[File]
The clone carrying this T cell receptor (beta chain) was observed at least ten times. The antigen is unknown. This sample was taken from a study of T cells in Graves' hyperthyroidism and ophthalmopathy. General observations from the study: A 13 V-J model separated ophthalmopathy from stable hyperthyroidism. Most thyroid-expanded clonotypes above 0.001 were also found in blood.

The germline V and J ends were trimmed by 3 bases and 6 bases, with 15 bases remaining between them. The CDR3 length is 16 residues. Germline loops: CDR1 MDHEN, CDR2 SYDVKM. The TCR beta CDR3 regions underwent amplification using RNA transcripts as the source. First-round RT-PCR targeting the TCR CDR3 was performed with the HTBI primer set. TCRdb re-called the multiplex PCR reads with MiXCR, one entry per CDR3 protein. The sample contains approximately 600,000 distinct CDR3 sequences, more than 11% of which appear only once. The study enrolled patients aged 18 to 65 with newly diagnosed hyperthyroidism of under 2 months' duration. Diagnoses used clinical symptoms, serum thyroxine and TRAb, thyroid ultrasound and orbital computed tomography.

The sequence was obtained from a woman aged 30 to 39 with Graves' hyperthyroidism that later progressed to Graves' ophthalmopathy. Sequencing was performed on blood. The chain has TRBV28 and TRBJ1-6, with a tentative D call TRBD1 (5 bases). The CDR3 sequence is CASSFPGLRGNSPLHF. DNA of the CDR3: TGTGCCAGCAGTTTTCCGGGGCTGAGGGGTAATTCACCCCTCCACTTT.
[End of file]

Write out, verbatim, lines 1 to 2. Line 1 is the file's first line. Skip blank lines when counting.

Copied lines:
The clone carrying this T cell receptor (beta chain) was observed at least ten times. The antigen is unknown. This sample was taken from a study of T cells in Graves' hyperthyroidism and ophthalmopathy. General observations from the study: A 13 V-J model separated ophthalmopathy from stable hyperthyroidism. Most thyroid-expanded clonotypes above 0.001 were also found in blood.

The germline V and J ends were trimmed by 3 bases and 6 bases, with 15 bases remaining between them. The CDR3 length is 16 residues. Germline loops: CDR1 MDHEN, CDR2 SYDVKM. The TCR beta CDR3 regions underwent amplification using RNA transcripts as the source. First-round RT-PCR targeting the TCR CDR3 was performed with the HTBI primer set. TCRdb re-called the multiplex PCR reads with MiXCR, one entry per CDR3 protein. The sample contains approximately 600,000 distinct CDR3 sequences, more than 11% of which appear only once. The study enrolled patients aged 18 to 65 with newly diagnosed hyperthyroidism of under 2 months' duration. Diagnoses used clinical symptoms, serum thyroxine and TRAb, thyroid ultrasound and orbital computed tomography.